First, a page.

A simulated triangle chart of cohorts between Feb 20, 2020 and March 10, 2020 best illustrates cohort CFR methodology. In Fig 1, the uppermost rows depict older cohorts, and newer cohorts are represented by the lower rows. Each column represents an additional day after they were infected (moving from left to right), with the number in the box representing the cumulative CFR (the cumulative deaths over the number of people infected) within the cohort up to the day. Scanning each row from left to right gives each individual cohort’s most recent CFR. Scanning down each column yields the CFR for each cohort, for exactly the same number of days of the development of the infection. If all conditions remained unchanged, the CFR for each of the cohorts would be identical for the same number of days after the disease’s development. That is, all values along any vertical would be equal. In this simulated example, this is not true. For example, five days after contracting the disease, the case fatality rate decreases from 3.9% for old cohorts to 2.6% for the April 03 cohort. Additionally, the older cohorts have asymptoted to their maximum CFR. If there are material changes, it is likely due to the effects of interventions. For example, when Wuhan, China was placed under lockdown, healthcare infrastructure dramatically improved, and public awareness spread. Consequently, newer cohorts likely received better medical care than older cohorts. In this case, the CFR would decrease for new cohorts relative to old for the same days of development of the disease. Additionally, the older cohorts too would also likely receive better medical attention and their CFR would decrease. These interventions’ effects would also manifest on the diagonal as they reveal each cohort’s CFR on the same calendar day (not shown in this figure); i.e, there will be an abrupt decrease from the calendar day of the intervention to the next day. Thus, with the correct information, we would be able to identify if the intervention measures are effective.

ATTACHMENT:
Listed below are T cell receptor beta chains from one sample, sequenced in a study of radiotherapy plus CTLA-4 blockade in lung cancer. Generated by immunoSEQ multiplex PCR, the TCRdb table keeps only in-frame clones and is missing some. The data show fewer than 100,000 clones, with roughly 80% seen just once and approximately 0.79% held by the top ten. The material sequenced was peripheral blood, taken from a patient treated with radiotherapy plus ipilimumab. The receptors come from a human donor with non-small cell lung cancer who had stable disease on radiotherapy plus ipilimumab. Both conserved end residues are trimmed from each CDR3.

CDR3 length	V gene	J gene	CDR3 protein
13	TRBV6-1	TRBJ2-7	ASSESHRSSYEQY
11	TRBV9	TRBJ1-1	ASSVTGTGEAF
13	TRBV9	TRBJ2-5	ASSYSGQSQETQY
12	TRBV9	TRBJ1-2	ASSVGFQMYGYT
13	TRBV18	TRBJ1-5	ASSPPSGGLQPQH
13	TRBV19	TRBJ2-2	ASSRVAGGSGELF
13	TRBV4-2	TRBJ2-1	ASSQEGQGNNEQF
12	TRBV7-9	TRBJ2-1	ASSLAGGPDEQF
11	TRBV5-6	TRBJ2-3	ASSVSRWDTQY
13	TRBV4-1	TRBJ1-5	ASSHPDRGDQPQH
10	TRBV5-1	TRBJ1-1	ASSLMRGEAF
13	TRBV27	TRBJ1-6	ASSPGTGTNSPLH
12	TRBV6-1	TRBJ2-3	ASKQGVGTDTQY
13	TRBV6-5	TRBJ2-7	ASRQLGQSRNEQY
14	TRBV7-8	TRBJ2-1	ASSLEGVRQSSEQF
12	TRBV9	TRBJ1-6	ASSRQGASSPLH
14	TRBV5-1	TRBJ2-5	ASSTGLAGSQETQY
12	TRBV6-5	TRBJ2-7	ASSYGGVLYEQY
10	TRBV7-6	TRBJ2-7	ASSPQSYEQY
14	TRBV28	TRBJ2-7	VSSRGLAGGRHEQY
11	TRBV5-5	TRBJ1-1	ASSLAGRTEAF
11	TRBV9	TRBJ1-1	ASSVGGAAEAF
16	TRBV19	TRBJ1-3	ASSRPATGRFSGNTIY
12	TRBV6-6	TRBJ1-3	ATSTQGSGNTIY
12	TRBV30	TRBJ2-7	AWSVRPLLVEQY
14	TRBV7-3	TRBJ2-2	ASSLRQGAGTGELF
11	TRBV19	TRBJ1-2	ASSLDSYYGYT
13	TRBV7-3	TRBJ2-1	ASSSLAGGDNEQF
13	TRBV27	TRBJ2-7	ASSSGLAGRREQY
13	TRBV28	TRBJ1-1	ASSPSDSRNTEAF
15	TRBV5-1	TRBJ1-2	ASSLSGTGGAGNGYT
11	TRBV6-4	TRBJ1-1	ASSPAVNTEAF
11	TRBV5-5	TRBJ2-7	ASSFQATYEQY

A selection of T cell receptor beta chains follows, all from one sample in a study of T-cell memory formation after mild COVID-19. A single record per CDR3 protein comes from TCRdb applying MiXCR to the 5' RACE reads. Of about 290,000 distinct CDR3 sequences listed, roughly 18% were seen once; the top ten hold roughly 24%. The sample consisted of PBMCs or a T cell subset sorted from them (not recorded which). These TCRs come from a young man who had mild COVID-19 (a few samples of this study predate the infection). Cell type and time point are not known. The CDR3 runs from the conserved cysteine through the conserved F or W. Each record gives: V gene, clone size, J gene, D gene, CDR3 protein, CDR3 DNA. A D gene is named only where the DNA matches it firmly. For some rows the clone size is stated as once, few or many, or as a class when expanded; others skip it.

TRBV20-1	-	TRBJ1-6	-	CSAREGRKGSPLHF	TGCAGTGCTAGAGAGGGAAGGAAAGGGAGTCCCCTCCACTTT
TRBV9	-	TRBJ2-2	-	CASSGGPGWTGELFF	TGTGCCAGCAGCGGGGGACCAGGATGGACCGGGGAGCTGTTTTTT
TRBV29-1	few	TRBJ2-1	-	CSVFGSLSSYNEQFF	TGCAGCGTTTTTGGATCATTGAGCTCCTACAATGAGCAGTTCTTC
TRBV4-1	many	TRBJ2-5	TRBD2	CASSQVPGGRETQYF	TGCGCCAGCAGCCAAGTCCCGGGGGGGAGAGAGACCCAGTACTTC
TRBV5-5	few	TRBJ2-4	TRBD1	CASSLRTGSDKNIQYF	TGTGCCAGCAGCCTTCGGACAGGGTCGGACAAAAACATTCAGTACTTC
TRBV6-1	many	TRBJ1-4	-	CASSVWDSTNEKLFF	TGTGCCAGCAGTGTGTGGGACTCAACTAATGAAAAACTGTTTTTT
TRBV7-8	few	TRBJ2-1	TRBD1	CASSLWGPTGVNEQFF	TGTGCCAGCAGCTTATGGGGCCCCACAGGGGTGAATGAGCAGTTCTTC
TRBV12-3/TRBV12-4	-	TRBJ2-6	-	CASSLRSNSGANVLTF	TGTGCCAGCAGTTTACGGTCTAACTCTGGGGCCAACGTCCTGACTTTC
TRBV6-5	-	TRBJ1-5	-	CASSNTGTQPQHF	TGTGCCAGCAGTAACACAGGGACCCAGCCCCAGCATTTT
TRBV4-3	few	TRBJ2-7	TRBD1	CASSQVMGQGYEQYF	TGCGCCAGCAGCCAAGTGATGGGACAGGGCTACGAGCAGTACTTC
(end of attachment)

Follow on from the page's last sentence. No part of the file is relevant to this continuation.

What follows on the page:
If the groups are homogenous and identical to each other in every way (have the same mix), the cohorts would have the same CFR. This is because each cohort CFR would change at the same rate, assuming they are the same age, have the similar comorbidities (if any), etc. However, in reality this will likely not be the case since groups will naturally have people with differing characteristics and their mix will affect the CFR. In an idealistic sense, we would be able to have homogenous cohorts, filtered by certain conditions (age group, smoking habits, etc.) and looking at the cohorts over time, we would be able to establish a pattern, and obtain a reliable CFR [[9], [10]].